This is your brain on water.
Blue Mind, is Walter J Nichols’ book about the science behind our deep connection to water: why we are more relaxed, happier, and more productive when we reconnect with water. It is an easy read, and mixes a few hard-science concepts with a number of observations about how our brains seem to operate differently when we’re shown a picture with water in it.
In terms of the focus of this blog, the benefit of reading the book has more to do with productivity and balance than it does with innovation and leadership, although the book offers stories about how people who have “unhooked” from their electronic distraction-a-minute lifestyles and spent some time near or on water have experienced deeper insights on the issues they’ve been wrestling with.
The subtitle on the cover tells you everything about book’s contents you need to know: “The Surprising Science That Shows How Being Near, In, On or Under Water Can Make You Happier, Healthier, More Connected, and Better at What You Do”. That subtitle so completely describes the book that it’s a little like Agatha Christie writing a subtitle like “How The Detective Discovered That the Butler Was Guilty of the Crime”. But if you’re like me and are “haunted by waters” (as Norman MacLean wrote, and Robert Redford intoned in the movie “A River Runs Through It”), then this is a book for you.
One of the fundamental challenges many of face is not how to “get more done”, which leads to a hamster-wheel effect, but how to be more effective. I sense that popular culture is (slowly) realizing that in order to be effective, humans need sleep, good nutrition, and exercise. When I started in my career, I worked in a place where both men and women had to prove their machismo by one-upping each other every day based upon on how early they arrived to the office and how late they stayed. Were you in the office on Saturdays? Bringing home work with you?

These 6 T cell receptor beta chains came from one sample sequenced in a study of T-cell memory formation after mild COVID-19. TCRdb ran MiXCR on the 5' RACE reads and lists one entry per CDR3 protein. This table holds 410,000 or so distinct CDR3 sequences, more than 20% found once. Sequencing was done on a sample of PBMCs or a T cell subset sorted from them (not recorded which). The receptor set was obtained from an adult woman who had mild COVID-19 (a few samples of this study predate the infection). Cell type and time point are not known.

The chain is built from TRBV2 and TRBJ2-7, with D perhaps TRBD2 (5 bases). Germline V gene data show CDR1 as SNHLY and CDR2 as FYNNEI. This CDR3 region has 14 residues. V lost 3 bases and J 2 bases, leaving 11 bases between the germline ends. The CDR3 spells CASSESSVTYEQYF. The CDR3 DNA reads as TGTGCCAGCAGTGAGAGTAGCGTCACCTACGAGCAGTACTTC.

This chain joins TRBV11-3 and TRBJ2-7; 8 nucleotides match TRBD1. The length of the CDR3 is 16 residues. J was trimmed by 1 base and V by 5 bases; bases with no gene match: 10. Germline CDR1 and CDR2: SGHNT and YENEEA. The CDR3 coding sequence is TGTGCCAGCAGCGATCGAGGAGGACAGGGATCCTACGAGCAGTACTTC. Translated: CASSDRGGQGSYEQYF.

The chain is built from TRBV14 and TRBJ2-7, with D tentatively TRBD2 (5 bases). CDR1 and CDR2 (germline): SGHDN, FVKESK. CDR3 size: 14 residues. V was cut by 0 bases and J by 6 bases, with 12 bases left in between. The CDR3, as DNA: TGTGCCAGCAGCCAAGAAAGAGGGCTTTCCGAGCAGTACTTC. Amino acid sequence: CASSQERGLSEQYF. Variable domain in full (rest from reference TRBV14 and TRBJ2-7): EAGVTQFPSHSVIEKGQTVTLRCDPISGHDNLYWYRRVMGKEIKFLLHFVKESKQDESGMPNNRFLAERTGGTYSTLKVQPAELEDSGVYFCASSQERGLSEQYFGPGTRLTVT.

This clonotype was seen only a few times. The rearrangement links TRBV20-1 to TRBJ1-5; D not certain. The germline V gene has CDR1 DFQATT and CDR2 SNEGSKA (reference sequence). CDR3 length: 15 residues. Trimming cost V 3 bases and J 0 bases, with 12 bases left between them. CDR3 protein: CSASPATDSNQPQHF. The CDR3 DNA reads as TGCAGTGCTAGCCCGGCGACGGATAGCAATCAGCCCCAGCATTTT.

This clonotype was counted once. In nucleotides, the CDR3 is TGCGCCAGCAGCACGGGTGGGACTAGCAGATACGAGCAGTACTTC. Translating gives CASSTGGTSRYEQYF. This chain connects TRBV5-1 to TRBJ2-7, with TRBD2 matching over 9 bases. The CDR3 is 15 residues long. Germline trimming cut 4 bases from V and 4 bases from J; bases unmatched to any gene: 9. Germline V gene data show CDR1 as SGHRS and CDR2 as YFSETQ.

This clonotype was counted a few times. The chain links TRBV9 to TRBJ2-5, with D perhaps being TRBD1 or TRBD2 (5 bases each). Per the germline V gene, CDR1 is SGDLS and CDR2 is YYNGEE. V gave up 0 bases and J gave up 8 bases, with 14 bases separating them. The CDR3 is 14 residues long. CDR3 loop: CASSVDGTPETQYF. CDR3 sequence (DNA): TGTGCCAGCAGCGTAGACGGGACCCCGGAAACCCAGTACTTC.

Electronic devices have now enabled that culture to follow us around, with ADD stimulants available for ingestion anytime simply by checking the smartphone in our hand. The hyper-aware brain (which can be a great thing, for instance if you’re being chased by a lion) is referred to by the author as “Red Mind”. The science tells us that while there is a time and place for everything, many of us might be under-nourishing our Blue Mind to the detriment of our health, happiness, and effectiveness – as well as the health of our waterways.
I loved this quote in the book from Arthur C. Clarke “How inappropriate to call this planet Earth when it is quite clearly Ocean”
Here’s hoping you find some time to sit next to some water and tend to your Blue Mind.